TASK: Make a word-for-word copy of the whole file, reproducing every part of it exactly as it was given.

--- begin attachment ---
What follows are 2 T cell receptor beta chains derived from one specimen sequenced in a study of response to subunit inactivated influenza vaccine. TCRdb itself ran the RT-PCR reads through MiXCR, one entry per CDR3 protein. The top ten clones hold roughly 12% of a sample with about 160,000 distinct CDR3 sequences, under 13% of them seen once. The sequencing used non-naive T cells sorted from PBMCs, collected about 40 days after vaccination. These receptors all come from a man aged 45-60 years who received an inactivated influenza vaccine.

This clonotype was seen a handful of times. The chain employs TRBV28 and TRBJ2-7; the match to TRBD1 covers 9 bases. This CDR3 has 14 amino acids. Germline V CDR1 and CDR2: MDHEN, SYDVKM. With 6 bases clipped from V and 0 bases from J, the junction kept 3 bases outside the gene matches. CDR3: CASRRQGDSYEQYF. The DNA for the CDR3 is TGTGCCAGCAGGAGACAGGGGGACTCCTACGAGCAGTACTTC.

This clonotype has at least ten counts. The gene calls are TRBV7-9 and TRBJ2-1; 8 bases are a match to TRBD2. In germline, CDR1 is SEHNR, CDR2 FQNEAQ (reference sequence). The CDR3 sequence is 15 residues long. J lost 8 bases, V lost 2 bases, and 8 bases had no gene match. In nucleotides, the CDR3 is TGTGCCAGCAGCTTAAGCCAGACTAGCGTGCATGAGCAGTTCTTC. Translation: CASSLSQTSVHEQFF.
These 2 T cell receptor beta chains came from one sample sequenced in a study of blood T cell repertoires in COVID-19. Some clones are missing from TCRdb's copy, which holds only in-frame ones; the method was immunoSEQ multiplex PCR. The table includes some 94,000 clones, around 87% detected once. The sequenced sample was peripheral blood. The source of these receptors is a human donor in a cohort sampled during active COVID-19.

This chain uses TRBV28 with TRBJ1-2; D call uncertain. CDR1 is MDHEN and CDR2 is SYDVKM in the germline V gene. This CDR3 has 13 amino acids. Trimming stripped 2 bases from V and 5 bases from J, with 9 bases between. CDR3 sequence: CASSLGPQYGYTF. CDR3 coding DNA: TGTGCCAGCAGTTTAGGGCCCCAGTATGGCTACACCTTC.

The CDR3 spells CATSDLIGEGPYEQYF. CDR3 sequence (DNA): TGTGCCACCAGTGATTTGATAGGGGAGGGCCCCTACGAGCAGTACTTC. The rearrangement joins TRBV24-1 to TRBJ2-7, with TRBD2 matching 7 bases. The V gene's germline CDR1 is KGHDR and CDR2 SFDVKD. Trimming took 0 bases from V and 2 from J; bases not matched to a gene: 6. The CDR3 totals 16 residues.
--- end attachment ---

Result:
What follows are 2 T cell receptor beta chains derived from one specimen sequenced in a study of response to subunit inactivated influenza vaccine. TCRdb itself ran the RT-PCR reads through MiXCR, one entry per CDR3 protein. The top ten clones hold roughly 12% of a sample with about 160,000 distinct CDR3 sequences, under 13% of them seen once. The sequencing used non-naive T cells sorted from PBMCs, collected about 40 days after vaccination. These receptors all come from a man aged 45-60 years who received an inactivated influenza vaccine.

This clonotype was seen a handful of times. The chain employs TRBV28 and TRBJ2-7; the match to TRBD1 covers 9 bases. This CDR3 has 14 amino acids. Germline V CDR1 and CDR2: MDHEN, SYDVKM. With 6 bases clipped from V and 0 bases from J, the junction kept 3 bases outside the gene matches. CDR3: CASRRQGDSYEQYF. The DNA for the CDR3 is TGTGCCAGCAGGAGACAGGGGGACTCCTACGAGCAGTACTTC.

This clonotype has at least ten counts. The gene calls are TRBV7-9 and TRBJ2-1; 8 bases are a match to TRBD2. In germline, CDR1 is SEHNR, CDR2 FQNEAQ (reference sequence). The CDR3 sequence is 15 residues long. J lost 8 bases, V lost 2 bases, and 8 bases had no gene match. In nucleotides, the CDR3 is TGTGCCAGCAGCTTAAGCCAGACTAGCGTGCATGAGCAGTTCTTC. Translation: CASSLSQTSVHEQFF.
These 2 T cell receptor beta chains came from one sample sequenced in a study of blood T cell repertoires in COVID-19. Some clones are missing from TCRdb's copy, which holds only in-frame ones; the method was immunoSEQ multiplex PCR. The table includes some 94,000 clones, around 87% detected once. The sequenced sample was peripheral blood. The source of these receptors is a human donor in a cohort sampled during active COVID-19.

This chain uses TRBV28 with TRBJ1-2; D call uncertain. CDR1 is MDHEN and CDR2 is SYDVKM in the germline V gene. This CDR3 has 13 amino acids. Trimming stripped 2 bases from V and 5 bases from J, with 9 bases between. CDR3 sequence: CASSLGPQYGYTF. CDR3 coding DNA: TGTGCCAGCAGTTTAGGGCCCCAGTATGGCTACACCTTC.

The CDR3 spells CATSDLIGEGPYEQYF. CDR3 sequence (DNA): TGTGCCACCAGTGATTTGATAGGGGAGGGCCCCTACGAGCAGTACTTC. The rearrangement joins TRBV24-1 to TRBJ2-7, with TRBD2 matching 7 bases. The V gene's germline CDR1 is KGHDR and CDR2 SFDVKD. Trimming took 0 bases from V and 2 from J; bases not matched to a gene: 6. The CDR3 totals 16 residues.